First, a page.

A hospital did not breach a duty of care as a matter of law to a police officer who suffered injuries while responding to a traffic accident allegedly caused by a just-released colonoscopy patient, Massachusetts’ highest court has ruled, affirming the trial court below.
The police officer responded to an emergency report of a pedestrian-automobile accident. On his way to the scene of the reported accident, another car hit the Plaintiff’s police car, causing what were apparently serious injuries. The pedestrian involved in the accident to which the Plaintiff was responding had earlier that day undergone sedation after a colonoscopy at Brockton Hospital. Plaintiff’s theory was had the hospital provided an escort for the patient/pedestrian, he would not have had to respond and the accident would not have occurred.
Specifically, Plaintiff argued that a duty of care existed under two theories to back door the foreseeability problem: (1) a “special relationship” the hospital had with the patient and with Plaintiff, (2) a voluntary assumption of a duty of care by the hospital to protect third parties from harm caused by “impaired” patients.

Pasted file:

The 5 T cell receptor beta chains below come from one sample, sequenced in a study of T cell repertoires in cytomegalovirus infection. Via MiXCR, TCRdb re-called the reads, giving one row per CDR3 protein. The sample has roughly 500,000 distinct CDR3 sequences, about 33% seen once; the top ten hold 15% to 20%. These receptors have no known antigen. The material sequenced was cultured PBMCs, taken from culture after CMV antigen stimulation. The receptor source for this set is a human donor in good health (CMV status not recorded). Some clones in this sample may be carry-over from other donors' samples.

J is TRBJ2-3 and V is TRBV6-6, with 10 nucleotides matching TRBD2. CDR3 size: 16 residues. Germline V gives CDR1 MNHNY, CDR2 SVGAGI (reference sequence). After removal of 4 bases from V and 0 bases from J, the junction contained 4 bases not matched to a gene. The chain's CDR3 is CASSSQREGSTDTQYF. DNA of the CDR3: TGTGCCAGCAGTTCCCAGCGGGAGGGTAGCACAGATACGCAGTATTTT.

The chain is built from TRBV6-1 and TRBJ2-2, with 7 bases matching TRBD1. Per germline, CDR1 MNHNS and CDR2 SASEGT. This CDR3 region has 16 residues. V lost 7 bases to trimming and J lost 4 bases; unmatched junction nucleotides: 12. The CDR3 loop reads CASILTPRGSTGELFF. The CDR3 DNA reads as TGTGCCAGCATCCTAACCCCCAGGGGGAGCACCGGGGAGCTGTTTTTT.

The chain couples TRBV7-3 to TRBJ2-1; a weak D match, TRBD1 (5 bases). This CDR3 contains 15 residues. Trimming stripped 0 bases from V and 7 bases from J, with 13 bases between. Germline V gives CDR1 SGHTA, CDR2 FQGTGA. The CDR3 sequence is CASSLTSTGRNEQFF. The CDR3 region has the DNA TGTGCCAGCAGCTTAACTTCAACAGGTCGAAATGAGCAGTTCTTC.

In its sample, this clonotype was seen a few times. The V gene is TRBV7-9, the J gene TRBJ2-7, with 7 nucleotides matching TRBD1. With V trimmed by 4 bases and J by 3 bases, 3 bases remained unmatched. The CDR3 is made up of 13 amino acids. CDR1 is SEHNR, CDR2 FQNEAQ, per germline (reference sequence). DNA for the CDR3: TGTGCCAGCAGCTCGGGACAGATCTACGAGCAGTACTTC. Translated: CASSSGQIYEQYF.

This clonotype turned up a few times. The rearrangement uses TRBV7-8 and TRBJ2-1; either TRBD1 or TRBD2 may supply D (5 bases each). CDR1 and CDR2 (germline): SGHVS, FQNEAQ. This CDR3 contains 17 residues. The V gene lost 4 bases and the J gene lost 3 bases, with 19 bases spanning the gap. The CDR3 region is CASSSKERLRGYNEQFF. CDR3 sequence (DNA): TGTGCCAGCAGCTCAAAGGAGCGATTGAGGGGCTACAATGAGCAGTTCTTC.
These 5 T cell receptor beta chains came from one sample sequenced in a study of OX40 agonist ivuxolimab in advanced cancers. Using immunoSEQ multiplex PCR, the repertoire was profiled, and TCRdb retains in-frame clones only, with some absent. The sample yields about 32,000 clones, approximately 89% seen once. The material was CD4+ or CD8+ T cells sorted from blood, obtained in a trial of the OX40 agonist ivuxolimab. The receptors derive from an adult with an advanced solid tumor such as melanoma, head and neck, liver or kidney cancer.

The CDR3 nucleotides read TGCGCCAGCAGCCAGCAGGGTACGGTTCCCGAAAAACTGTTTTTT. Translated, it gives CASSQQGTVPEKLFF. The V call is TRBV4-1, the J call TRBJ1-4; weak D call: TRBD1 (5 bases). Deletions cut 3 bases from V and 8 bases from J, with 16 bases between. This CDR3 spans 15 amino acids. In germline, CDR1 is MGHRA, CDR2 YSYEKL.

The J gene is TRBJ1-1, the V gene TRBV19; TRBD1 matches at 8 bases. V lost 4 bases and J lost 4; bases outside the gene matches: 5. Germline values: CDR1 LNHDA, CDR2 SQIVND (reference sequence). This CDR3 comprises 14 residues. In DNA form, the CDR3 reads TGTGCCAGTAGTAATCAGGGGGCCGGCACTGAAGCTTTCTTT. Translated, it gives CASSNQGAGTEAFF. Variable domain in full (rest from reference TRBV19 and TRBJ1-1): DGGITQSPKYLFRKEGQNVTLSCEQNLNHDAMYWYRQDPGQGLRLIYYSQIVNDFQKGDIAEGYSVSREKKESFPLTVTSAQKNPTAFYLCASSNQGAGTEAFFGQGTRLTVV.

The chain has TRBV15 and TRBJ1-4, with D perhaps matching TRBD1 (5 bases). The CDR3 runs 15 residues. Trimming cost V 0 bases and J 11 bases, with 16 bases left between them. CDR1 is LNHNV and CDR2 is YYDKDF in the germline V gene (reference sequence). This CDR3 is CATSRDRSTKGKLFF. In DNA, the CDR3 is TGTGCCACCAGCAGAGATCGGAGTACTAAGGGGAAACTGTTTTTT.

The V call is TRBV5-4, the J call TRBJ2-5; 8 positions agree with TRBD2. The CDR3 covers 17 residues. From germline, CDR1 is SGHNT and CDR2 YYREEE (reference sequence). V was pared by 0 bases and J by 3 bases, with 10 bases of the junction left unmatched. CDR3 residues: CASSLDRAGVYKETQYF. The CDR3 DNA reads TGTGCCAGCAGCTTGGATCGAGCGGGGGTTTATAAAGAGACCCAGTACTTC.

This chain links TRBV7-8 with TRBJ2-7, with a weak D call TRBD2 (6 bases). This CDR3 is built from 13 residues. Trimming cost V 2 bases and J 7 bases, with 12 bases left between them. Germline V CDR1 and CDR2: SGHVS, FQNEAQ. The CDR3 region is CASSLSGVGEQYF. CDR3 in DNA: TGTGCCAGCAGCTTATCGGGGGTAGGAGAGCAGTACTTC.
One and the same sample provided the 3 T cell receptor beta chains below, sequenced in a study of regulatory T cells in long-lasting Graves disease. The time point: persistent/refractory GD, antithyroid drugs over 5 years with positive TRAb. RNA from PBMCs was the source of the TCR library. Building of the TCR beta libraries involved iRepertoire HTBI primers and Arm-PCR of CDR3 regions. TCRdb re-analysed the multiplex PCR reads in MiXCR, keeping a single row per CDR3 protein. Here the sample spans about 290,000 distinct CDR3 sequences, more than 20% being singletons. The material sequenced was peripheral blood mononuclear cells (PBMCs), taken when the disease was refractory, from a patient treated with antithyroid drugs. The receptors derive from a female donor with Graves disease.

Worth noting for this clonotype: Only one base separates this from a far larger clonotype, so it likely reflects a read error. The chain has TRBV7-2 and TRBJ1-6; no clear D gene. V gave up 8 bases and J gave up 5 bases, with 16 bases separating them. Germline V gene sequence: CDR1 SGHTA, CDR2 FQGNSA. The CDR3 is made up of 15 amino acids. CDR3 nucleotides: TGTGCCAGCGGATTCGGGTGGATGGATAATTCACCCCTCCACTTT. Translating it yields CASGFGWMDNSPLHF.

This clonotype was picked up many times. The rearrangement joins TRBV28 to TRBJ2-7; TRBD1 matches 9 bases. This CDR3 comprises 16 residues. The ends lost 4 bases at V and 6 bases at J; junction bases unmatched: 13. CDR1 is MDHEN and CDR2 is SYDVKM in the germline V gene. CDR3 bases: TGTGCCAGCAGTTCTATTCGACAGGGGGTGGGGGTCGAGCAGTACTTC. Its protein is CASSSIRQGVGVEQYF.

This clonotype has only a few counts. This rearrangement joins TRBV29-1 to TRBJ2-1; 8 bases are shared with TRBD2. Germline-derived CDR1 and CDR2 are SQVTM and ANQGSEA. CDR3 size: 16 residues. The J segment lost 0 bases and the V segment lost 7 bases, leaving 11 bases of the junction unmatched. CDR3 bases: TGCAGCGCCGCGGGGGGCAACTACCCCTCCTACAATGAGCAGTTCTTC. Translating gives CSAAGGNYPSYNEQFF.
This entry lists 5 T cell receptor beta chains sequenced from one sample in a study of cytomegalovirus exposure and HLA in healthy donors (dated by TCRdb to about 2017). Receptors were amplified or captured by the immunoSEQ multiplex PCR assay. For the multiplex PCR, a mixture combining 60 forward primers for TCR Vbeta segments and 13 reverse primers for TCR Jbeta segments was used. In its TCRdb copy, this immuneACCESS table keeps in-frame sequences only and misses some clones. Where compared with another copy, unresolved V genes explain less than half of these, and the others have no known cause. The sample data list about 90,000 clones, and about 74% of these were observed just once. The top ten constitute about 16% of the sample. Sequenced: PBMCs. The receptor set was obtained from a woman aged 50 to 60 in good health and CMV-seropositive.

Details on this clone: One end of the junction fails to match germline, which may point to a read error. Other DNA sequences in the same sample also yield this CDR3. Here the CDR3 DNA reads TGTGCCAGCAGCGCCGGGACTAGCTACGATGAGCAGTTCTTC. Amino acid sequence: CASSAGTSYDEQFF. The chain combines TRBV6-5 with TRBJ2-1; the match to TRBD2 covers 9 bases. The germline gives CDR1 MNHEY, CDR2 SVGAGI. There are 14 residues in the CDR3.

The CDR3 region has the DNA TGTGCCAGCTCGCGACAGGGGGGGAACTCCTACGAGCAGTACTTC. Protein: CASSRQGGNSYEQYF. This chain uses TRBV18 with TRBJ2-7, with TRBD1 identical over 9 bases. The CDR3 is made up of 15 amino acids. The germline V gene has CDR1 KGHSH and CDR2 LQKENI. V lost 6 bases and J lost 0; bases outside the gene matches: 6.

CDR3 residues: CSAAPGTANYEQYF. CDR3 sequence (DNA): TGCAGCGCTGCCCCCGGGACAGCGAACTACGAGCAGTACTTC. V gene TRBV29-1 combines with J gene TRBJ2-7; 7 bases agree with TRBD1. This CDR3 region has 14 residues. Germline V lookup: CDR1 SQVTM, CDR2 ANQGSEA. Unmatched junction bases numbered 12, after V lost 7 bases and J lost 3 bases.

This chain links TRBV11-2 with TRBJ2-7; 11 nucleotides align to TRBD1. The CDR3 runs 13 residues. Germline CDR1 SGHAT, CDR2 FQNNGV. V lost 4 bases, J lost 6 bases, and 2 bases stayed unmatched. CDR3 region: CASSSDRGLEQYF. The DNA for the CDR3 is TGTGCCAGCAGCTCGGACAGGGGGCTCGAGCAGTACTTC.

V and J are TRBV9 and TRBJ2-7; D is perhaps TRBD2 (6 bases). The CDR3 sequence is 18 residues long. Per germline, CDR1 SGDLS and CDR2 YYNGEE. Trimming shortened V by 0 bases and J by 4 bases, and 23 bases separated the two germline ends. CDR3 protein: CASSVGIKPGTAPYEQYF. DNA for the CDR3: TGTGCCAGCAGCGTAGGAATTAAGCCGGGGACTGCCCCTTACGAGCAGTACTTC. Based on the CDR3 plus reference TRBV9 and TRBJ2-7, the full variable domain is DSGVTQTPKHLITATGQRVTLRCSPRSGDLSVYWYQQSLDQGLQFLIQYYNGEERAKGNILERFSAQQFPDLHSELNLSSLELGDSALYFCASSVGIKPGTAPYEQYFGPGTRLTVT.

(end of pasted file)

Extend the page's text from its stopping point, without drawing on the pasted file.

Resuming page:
The case generated some attention. Amicus briefs filed by the Massachusetts Academy of Trial Attorneys to support Leavitt, and by the Massachusetts Defense Lawyers Association and the Professional Liability Foundation, Ltd., to support the hospital.
The Massachusetts high court found that both theories were no distinctions from the duty and foreseeability problem in finding that a hospital owes a duty of care to a non-patient third party to prevent a sedated patient from causing injury after the patient leaves the hospital.
Whether negligence extends to “an innocent third-party bystander” was recently decided in Maryland in Gourdine v. Crews. In that case, the family of a man killed in an auto accident sued Eli Lily claiming that his death was caused by a diabetic who blacked out while under treatment with two insulin medications. Continue reading